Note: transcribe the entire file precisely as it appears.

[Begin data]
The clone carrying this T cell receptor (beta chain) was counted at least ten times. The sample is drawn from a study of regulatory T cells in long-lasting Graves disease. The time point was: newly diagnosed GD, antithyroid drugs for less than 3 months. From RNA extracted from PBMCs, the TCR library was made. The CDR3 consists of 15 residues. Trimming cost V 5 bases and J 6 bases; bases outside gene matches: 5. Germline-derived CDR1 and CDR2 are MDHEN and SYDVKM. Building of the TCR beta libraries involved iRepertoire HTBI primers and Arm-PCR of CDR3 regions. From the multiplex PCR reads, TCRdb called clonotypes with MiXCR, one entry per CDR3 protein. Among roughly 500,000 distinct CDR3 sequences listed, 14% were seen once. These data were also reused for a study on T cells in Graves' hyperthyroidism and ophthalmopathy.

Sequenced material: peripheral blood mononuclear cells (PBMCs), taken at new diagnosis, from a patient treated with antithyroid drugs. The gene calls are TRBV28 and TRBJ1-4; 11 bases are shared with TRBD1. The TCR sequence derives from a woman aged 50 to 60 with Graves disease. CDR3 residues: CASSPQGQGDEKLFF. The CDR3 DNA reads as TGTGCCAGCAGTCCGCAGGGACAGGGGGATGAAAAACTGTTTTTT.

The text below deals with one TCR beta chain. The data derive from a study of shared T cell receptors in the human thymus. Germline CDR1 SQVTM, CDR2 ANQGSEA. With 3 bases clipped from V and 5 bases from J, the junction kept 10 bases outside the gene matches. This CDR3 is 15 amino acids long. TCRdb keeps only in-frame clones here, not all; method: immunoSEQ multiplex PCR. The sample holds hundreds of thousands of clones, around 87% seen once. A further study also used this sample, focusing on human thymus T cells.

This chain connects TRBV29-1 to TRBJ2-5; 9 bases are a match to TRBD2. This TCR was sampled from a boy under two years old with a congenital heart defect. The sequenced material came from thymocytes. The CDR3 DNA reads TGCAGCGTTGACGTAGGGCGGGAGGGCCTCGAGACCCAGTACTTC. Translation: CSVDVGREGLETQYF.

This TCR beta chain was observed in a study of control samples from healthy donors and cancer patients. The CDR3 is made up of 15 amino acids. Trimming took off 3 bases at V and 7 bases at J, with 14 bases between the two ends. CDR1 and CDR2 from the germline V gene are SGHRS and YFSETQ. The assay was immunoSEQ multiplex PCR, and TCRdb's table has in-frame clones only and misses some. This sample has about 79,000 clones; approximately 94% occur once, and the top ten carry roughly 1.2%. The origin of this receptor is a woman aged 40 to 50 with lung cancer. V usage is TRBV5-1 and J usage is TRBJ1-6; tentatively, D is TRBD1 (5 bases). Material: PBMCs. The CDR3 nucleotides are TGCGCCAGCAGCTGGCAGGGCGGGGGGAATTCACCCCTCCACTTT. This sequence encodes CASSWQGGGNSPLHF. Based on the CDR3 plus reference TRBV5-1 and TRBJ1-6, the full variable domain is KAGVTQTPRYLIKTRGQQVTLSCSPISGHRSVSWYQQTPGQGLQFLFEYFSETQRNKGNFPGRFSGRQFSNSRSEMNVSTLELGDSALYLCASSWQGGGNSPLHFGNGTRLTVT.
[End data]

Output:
The clone carrying this T cell receptor (beta chain) was counted at least ten times. The sample is drawn from a study of regulatory T cells in long-lasting Graves disease. The time point was: newly diagnosed GD, antithyroid drugs for less than 3 months. From RNA extracted from PBMCs, the TCR library was made. The CDR3 consists of 15 residues. Trimming cost V 5 bases and J 6 bases; bases outside gene matches: 5. Germline-derived CDR1 and CDR2 are MDHEN and SYDVKM. Building of the TCR beta libraries involved iRepertoire HTBI primers and Arm-PCR of CDR3 regions. From the multiplex PCR reads, TCRdb called clonotypes with MiXCR, one entry per CDR3 protein. Among roughly 500,000 distinct CDR3 sequences listed, 14% were seen once. These data were also reused for a study on T cells in Graves' hyperthyroidism and ophthalmopathy.

Sequenced material: peripheral blood mononuclear cells (PBMCs), taken at new diagnosis, from a patient treated with antithyroid drugs. The gene calls are TRBV28 and TRBJ1-4; 11 bases are shared with TRBD1. The TCR sequence derives from a woman aged 50 to 60 with Graves disease. CDR3 residues: CASSPQGQGDEKLFF. The CDR3 DNA reads as TGTGCCAGCAGTCCGCAGGGACAGGGGGATGAAAAACTGTTTTTT.

The text below deals with one TCR beta chain. The data derive from a study of shared T cell receptors in the human thymus. Germline CDR1 SQVTM, CDR2 ANQGSEA. With 3 bases clipped from V and 5 bases from J, the junction kept 10 bases outside the gene matches. This CDR3 is 15 amino acids long. TCRdb keeps only in-frame clones here, not all; method: immunoSEQ multiplex PCR. The sample holds hundreds of thousands of clones, around 87% seen once. A further study also used this sample, focusing on human thymus T cells.

This chain connects TRBV29-1 to TRBJ2-5; 9 bases are a match to TRBD2. This TCR was sampled from a boy under two years old with a congenital heart defect. The sequenced material came from thymocytes. The CDR3 DNA reads TGCAGCGTTGACGTAGGGCGGGAGGGCCTCGAGACCCAGTACTTC. Translation: CSVDVGREGLETQYF.

This TCR beta chain was observed in a study of control samples from healthy donors and cancer patients. The CDR3 is made up of 15 amino acids. Trimming took off 3 bases at V and 7 bases at J, with 14 bases between the two ends. CDR1 and CDR2 from the germline V gene are SGHRS and YFSETQ. The assay was immunoSEQ multiplex PCR, and TCRdb's table has in-frame clones only and misses some. This sample has about 79,000 clones; approximately 94% occur once, and the top ten carry roughly 1.2%. The origin of this receptor is a woman aged 40 to 50 with lung cancer. V usage is TRBV5-1 and J usage is TRBJ1-6; tentatively, D is TRBD1 (5 bases). Material: PBMCs. The CDR3 nucleotides are TGCGCCAGCAGCTGGCAGGGCGGGGGGAATTCACCCCTCCACTTT. This sequence encodes CASSWQGGGNSPLHF. Based on the CDR3 plus reference TRBV5-1 and TRBJ1-6, the full variable domain is KAGVTQTPRYLIKTRGQQVTLSCSPISGHRSVSWYQQTPGQGLQFLFEYFSETQRNKGNFPGRFSGRQFSNSRSEMNVSTLELGDSALYLCASSWQGGGNSPLHFGNGTRLTVT.